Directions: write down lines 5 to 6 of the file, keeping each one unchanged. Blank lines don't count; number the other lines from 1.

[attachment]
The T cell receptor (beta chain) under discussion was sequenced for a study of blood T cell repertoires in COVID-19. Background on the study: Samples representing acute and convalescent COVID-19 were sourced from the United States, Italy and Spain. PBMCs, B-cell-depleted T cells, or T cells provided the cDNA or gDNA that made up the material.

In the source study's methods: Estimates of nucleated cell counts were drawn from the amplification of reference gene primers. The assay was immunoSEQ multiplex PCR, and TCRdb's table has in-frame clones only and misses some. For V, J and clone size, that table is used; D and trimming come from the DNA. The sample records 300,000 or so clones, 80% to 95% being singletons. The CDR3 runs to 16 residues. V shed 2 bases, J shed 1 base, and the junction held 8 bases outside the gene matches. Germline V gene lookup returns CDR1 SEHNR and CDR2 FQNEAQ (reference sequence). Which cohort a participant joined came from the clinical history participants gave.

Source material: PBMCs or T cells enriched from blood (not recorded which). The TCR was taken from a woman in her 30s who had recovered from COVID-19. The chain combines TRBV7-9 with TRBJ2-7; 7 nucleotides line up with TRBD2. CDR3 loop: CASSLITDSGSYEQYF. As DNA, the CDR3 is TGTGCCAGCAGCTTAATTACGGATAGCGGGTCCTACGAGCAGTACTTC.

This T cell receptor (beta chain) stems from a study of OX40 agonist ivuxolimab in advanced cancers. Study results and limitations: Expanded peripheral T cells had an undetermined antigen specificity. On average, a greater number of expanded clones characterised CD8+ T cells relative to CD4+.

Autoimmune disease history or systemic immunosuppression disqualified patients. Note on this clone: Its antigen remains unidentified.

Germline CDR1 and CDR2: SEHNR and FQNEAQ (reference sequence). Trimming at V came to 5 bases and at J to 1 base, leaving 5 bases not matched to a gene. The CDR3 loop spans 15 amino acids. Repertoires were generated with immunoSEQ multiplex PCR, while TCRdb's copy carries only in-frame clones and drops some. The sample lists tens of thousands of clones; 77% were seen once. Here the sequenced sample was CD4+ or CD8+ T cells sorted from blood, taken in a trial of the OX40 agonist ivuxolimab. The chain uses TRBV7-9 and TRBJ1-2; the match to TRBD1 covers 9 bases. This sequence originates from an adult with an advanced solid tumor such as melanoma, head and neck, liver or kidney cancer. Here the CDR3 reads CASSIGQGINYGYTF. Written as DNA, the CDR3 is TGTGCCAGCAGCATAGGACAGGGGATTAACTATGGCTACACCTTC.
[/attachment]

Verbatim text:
Autoimmune disease history or systemic immunosuppression disqualified patients. Note on this clone: Its antigen remains unidentified.

Germline CDR1 and CDR2: SEHNR and FQNEAQ (reference sequence). Trimming at V came to 5 bases and at J to 1 base, leaving 5 bases not matched to a gene. The CDR3 loop spans 15 amino acids. Repertoires were generated with immunoSEQ multiplex PCR, while TCRdb's copy carries only in-frame clones and drops some. The sample lists tens of thousands of clones; 77% were seen once. Here the sequenced sample was CD4+ or CD8+ T cells sorted from blood, taken in a trial of the OX40 agonist ivuxolimab. The chain uses TRBV7-9 and TRBJ1-2; the match to TRBD1 covers 9 bases. This sequence originates from an adult with an advanced solid tumor such as melanoma, head and neck, liver or kidney cancer. Here the CDR3 reads CASSIGQGINYGYTF. Written as DNA, the CDR3 is TGTGCCAGCAGCATAGGACAGGGGATTAACTATGGCTACACCTTC.